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Mother of the year...NOT


witchywoman

  

18 members have voted

  1. 1. What would you do?

    • Let the kid in your vehicle
      15
    • Leave him outside in the rain
      0
    • Other
      3


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Let me explain. Earlier this week, it was pouring rain when it was time for my kids to go down to the bus stop, so I drove them down so they wouldn't have to stand in the rain. When I get down there, a neighbor kid is down there, standing in the rain, no raincoat, no umbrella, nothing. He was soaked. I felt so bad for him. So, what would you do? You don't know the parent's other than they are divorced, and the mother who the kids live with, doesn't really seem to care about anyone but herself. I'll explain what I did after a few votes.

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That's a tough question. I think I would have talked to the office staff at the school. Assuming your kids go to the same school? You could also report your concerns to the bus driver. She or he would know better than the school to whom that child belongs.

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i voted "let the kid in your vehicle" but.... if the bus was about to come what would be the point? if i had an extra umbrella i'd have given it to him. it would just depend on all the options i had available. if my house was close and i had a kid the same size i'd go get him dry clothes.

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Here's my problem with letting the kid in your vehicle. If his Mother is inclined to leave the poor kid out in the rain, she is also probably inclined (maybe not) to make a fuss about you letting her kid in the car. Maybe I'm just paranoid and jaded (it's entirely possible.) I know it sounds heartless. I would probably give the kid an umbrella at a minimum. His home room teacher should also have concerns about him showing up soaking wet. Though when we walked to school (in the stone ages), we went to school wet if it was raining.

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There's no indication of the child's age.

This is important. If it's like pre-school through about 2nd grade or so, I'd be somewhat inclined to opening the door and asking

the child if it wanted to wait with you.

By third grade I think kids are more responsible for their own 'bundling up'. I used to go without a jacket in winter (colder & drier part of the state, though.) all the time. Still do. And I never carry an umbrella. (in Seattle, the city with the Bumbershoot Festival! :) ) Of course a part of this is that it gets too expensive! With ADD, I was always losing them. ;)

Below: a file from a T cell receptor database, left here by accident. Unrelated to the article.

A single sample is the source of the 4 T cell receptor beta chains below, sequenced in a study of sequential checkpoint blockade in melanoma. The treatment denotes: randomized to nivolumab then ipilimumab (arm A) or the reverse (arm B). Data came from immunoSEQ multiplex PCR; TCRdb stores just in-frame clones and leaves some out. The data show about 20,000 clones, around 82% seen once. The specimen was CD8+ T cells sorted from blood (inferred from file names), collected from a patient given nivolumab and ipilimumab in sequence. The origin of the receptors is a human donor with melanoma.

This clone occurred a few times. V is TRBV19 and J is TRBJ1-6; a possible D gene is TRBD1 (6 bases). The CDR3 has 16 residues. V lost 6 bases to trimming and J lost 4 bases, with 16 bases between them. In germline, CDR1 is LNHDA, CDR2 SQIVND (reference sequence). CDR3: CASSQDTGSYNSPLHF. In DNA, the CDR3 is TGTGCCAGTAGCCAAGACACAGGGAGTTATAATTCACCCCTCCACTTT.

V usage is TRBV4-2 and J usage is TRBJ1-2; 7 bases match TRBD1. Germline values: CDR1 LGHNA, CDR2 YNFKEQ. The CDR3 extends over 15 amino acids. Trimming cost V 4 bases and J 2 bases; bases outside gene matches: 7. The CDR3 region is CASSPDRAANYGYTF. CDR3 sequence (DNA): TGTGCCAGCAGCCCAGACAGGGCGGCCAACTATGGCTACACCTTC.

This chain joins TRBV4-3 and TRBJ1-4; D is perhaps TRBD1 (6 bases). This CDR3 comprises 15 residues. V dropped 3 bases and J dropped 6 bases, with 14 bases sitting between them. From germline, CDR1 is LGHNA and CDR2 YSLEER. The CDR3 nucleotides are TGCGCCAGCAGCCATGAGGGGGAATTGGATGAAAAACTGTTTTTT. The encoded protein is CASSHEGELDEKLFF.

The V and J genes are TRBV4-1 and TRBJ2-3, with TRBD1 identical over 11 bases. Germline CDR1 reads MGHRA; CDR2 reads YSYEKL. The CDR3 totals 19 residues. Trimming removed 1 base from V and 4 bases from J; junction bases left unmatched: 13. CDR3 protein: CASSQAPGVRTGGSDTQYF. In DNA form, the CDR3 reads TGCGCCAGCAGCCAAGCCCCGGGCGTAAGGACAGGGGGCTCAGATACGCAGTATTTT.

But like almost all stories/situations like this, it's hard to know all the variables to give any real validity to my response. (Kind of like the pontification on local "news" shows!)

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Does the kid know your kids and you? Or at least recognize you guys? If so, I'd ask the kid if he wants to come in. If the kid is a total stranger, I'd be worried someone might think I was trying to kidnap him or something. I'd give him an umbrella at the very, very least.

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I'd let the kid in my car.

I used to take home a child (3rd grade) all the time, without the parent's knowledge, because they didn't care about the fact that he'd have to walk home a mile in the rain. I was worried the whole time about liability in case I got into an accident. Well, let me explain, they DID know, after the fact, but I never called ahead of time and asked if it was okay.

I'm curious to hear what you did.

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I voted other.

Regardless of the situation,*I*, as a parent, would freak the hell out if my child got in a vehicle with someone, without my knowledge. It violates all of our family safety rules, and sets a bad precedent [nothing bad happened when I got in the *that* car, so nothing bad will happen when I get in this one, either. My parents were wrong about these silly rules. Kids can't be expected to discern between benign and threatening, so zero tolerance is the name of the game.]

I *would* have seen if I could find something for the child to stand underneath, to shelter him from the rain.

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It violates all of our family safety rules, and sets a bad precedent [nothing bad happened when I got in the *that* car, so nothing bad will happen when I get in this one, either.

Yes. Perfect. That was my concern from the perspective of the potentially *bad* parent, but also just too exposed to the liability and unfortunately we DO live in a litigious society.